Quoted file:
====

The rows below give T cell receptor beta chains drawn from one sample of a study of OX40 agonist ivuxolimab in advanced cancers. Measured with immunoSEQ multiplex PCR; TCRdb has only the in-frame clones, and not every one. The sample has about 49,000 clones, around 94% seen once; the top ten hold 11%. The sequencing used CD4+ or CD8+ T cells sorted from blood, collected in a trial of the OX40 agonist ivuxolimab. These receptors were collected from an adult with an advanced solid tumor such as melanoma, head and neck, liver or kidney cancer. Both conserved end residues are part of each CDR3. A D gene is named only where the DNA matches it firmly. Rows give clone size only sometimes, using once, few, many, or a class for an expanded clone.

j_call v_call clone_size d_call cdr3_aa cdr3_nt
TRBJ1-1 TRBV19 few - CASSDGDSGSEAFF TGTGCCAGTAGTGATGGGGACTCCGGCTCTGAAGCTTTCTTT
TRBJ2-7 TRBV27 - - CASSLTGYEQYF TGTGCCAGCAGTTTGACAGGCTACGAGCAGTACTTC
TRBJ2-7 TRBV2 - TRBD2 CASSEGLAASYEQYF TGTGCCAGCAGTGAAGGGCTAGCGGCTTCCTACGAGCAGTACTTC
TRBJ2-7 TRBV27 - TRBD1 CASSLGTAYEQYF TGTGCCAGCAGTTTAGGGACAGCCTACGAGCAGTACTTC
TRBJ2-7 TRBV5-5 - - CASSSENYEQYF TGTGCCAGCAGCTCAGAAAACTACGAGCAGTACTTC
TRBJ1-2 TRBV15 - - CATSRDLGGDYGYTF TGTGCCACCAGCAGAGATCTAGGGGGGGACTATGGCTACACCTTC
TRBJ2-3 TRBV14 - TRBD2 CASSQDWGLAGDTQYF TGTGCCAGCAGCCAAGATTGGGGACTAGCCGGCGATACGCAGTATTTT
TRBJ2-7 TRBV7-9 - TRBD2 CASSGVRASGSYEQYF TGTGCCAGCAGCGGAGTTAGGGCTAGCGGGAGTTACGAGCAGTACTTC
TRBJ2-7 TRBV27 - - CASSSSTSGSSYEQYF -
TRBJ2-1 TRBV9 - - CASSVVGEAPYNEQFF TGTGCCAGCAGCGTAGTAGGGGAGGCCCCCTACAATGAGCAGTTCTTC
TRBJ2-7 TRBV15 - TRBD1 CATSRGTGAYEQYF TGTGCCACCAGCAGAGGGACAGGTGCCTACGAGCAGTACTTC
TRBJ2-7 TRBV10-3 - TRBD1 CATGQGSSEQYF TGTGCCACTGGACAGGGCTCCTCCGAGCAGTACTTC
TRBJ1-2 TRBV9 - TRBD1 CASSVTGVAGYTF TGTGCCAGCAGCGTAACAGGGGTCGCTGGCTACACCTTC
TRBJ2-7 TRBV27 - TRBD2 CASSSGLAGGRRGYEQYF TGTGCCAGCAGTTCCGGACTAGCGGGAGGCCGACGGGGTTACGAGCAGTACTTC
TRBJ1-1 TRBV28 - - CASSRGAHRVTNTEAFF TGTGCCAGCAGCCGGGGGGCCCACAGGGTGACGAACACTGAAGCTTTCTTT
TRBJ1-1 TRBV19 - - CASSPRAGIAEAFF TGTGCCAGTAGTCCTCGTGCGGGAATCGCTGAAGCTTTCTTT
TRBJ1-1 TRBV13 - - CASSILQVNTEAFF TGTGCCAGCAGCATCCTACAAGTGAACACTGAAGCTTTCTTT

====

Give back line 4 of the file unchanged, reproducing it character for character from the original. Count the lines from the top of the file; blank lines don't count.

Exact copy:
TRBJ2-7 TRBV27 - - CASSLTGYEQYF TGTGCCAGCAGTTTGACAGGCTACGAGCAGTACTTC